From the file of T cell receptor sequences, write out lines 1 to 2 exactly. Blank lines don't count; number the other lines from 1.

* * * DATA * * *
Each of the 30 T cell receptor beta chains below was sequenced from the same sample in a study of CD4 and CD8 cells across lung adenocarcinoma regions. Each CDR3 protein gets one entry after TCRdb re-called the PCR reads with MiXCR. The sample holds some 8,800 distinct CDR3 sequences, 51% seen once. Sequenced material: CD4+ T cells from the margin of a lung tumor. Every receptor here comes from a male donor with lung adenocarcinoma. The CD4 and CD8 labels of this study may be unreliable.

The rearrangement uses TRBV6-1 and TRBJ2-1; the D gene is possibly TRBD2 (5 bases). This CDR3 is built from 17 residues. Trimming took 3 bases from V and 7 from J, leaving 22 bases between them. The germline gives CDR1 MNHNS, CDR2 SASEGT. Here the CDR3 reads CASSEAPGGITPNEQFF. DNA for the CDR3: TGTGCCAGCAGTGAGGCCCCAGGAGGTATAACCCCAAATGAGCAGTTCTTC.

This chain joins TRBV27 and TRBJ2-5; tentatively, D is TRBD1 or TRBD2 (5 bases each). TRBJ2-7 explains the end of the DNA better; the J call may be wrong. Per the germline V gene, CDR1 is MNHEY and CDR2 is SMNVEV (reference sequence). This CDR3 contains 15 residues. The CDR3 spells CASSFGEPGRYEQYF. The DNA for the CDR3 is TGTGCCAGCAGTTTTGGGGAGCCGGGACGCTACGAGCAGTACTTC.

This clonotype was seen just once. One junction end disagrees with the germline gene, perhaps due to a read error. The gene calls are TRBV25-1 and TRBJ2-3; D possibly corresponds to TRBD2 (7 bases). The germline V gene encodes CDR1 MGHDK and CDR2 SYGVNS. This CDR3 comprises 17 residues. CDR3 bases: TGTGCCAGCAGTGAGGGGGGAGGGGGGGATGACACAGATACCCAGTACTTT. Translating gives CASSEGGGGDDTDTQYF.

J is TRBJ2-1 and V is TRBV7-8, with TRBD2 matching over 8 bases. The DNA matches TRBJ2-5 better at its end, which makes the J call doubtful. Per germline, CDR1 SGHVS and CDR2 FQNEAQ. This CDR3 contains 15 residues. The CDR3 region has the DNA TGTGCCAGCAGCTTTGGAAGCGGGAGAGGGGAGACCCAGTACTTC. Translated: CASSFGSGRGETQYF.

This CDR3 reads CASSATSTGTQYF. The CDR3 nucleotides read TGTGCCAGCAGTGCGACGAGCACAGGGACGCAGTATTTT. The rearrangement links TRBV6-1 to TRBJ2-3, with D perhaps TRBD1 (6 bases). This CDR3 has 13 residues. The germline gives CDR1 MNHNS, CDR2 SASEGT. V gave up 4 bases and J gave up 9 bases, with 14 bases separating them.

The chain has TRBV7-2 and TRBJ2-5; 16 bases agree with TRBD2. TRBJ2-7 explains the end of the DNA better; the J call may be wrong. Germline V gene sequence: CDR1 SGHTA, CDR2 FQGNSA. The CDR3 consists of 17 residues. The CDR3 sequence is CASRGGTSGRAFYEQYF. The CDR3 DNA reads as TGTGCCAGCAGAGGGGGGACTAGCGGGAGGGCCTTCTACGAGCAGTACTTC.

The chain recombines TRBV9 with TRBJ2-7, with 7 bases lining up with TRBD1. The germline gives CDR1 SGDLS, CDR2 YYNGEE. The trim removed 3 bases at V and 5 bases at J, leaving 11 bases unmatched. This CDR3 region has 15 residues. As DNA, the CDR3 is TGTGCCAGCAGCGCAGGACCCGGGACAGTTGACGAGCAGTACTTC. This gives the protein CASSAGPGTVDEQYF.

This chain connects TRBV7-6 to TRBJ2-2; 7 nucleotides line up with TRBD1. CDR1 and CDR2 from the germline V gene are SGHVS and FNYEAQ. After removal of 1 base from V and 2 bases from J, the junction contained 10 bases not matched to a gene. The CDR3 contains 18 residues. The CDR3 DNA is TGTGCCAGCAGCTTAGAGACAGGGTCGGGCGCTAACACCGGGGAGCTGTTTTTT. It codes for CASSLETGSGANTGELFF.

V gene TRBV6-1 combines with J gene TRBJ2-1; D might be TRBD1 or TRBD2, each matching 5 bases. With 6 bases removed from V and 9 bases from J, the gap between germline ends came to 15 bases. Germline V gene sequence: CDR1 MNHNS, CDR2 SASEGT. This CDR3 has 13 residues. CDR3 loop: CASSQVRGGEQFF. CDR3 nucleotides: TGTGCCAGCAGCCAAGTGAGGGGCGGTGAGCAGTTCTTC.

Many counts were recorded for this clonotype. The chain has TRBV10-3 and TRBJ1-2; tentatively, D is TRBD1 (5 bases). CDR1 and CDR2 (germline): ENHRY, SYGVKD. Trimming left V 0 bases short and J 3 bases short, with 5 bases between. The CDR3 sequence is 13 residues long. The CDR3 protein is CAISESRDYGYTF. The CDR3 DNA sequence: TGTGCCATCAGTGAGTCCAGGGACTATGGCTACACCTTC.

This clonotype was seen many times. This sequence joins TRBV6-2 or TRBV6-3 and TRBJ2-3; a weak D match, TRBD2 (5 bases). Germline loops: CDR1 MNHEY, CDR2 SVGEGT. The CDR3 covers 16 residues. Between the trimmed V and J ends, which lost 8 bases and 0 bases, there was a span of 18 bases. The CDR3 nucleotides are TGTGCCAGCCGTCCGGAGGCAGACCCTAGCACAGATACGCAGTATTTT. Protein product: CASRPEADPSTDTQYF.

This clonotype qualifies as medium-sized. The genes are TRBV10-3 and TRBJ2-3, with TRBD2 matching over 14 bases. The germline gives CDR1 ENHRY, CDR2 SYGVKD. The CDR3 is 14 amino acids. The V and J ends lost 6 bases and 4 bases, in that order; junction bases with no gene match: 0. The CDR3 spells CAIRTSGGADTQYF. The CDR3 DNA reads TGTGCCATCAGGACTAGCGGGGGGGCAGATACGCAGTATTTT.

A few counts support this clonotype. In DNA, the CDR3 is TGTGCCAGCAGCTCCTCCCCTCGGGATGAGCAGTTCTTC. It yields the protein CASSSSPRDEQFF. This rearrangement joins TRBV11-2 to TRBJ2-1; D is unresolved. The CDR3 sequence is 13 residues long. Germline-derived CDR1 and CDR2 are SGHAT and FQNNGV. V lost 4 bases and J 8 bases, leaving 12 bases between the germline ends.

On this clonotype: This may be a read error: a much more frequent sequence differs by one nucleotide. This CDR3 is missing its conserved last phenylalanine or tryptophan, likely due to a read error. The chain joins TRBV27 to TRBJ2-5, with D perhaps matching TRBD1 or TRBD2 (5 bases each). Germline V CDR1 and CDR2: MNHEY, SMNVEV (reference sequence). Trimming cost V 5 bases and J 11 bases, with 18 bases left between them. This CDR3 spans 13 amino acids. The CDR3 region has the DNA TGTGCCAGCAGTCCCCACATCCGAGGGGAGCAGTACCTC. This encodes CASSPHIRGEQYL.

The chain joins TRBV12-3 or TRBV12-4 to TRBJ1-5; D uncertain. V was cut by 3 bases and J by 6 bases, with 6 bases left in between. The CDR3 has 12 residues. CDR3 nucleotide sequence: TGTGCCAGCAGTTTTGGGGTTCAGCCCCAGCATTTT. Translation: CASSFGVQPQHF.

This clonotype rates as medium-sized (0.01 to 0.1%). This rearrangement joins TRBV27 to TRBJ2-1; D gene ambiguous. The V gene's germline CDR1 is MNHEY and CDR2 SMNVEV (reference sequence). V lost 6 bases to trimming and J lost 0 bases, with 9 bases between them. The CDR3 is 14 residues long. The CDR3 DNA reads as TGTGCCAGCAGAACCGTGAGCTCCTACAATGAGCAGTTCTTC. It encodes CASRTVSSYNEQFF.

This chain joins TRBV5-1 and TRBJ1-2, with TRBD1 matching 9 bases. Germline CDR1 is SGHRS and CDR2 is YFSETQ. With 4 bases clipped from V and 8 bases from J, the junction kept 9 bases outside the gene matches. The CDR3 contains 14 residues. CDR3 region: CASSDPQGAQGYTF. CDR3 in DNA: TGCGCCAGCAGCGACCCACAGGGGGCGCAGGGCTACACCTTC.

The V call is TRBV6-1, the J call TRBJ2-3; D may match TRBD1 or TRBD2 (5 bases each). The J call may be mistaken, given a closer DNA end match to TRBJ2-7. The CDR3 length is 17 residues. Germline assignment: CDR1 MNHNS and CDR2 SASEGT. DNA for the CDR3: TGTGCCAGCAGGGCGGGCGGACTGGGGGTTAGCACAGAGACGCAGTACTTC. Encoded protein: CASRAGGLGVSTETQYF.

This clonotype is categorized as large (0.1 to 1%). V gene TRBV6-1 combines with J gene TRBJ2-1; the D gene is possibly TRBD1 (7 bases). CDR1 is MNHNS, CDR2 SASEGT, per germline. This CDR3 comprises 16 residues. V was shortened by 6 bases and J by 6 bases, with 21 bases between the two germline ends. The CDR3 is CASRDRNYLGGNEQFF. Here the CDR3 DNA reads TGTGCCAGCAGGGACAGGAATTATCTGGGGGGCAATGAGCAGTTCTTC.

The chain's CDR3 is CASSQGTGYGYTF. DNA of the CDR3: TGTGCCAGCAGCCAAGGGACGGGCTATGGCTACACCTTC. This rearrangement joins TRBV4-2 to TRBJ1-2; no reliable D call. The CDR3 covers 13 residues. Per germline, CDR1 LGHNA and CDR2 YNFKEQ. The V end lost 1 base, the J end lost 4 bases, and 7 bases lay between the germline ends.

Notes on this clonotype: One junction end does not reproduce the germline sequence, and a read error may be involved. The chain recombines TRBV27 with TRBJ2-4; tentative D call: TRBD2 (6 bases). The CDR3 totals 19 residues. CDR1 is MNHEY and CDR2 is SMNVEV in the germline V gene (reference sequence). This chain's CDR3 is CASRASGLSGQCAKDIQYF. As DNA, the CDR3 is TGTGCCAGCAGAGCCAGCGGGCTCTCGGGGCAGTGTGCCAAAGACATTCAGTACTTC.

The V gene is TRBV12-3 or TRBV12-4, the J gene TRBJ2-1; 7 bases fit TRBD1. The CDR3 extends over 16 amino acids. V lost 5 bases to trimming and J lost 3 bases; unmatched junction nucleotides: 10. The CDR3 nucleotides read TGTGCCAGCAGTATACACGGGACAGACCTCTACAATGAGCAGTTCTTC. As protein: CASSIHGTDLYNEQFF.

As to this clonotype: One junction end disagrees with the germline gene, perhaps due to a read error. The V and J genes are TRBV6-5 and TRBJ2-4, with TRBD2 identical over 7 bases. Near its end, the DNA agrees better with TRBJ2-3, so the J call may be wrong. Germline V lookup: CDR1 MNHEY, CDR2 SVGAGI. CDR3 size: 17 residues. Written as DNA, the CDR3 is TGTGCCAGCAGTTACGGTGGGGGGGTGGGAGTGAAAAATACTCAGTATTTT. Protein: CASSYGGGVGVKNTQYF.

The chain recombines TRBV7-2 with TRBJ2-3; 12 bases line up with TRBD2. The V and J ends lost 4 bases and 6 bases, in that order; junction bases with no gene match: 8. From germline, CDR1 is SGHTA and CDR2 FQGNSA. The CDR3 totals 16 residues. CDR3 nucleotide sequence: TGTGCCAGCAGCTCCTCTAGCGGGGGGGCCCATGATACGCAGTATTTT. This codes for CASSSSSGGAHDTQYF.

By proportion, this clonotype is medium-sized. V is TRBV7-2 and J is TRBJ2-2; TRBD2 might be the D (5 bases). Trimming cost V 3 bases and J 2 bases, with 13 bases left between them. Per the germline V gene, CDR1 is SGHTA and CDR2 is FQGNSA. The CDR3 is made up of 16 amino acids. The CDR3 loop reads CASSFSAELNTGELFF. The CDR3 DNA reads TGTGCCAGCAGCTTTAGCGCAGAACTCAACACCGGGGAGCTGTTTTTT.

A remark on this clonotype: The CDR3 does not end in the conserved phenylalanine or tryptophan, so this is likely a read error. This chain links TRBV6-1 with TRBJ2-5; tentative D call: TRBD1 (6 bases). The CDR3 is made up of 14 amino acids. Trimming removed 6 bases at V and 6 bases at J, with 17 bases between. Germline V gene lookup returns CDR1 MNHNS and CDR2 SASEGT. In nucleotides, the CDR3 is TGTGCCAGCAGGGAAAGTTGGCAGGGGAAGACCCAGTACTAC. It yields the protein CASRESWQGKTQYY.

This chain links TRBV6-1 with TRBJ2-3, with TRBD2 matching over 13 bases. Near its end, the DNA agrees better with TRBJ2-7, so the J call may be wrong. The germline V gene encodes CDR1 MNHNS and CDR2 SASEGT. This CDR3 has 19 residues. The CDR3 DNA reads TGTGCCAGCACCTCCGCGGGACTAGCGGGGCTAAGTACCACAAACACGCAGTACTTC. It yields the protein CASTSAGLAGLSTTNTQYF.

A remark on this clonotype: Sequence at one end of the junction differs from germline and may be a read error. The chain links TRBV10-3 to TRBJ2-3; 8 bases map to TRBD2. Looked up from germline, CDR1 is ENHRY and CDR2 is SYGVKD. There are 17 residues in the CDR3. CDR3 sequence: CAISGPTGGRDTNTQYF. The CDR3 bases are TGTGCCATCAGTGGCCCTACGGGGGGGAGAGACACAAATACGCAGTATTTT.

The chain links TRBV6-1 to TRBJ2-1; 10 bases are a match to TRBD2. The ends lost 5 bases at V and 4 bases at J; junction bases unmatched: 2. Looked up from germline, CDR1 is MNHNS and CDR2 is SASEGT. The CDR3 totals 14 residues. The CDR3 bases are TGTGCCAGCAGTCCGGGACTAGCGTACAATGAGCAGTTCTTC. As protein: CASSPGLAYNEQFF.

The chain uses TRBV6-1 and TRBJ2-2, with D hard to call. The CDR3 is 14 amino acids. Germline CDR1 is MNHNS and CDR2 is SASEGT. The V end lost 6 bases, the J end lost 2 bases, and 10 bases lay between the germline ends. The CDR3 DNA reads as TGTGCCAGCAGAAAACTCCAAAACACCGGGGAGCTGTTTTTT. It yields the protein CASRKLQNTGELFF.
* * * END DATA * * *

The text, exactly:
Each of the 30 T cell receptor beta chains below was sequenced from the same sample in a study of CD4 and CD8 cells across lung adenocarcinoma regions. Each CDR3 protein gets one entry after TCRdb re-called the PCR reads with MiXCR. The sample holds some 8,800 distinct CDR3 sequences, 51% seen once. Sequenced material: CD4+ T cells from the margin of a lung tumor. Every receptor here comes from a male donor with lung adenocarcinoma. The CD4 and CD8 labels of this study may be unreliable.

The rearrangement uses TRBV6-1 and TRBJ2-1; the D gene is possibly TRBD2 (5 bases). This CDR3 is built from 17 residues. Trimming took 3 bases from V and 7 from J, leaving 22 bases between them. The germline gives CDR1 MNHNS, CDR2 SASEGT. Here the CDR3 reads CASSEAPGGITPNEQFF. DNA for the CDR3: TGTGCCAGCAGTGAGGCCCCAGGAGGTATAACCCCAAATGAGCAGTTCTTC.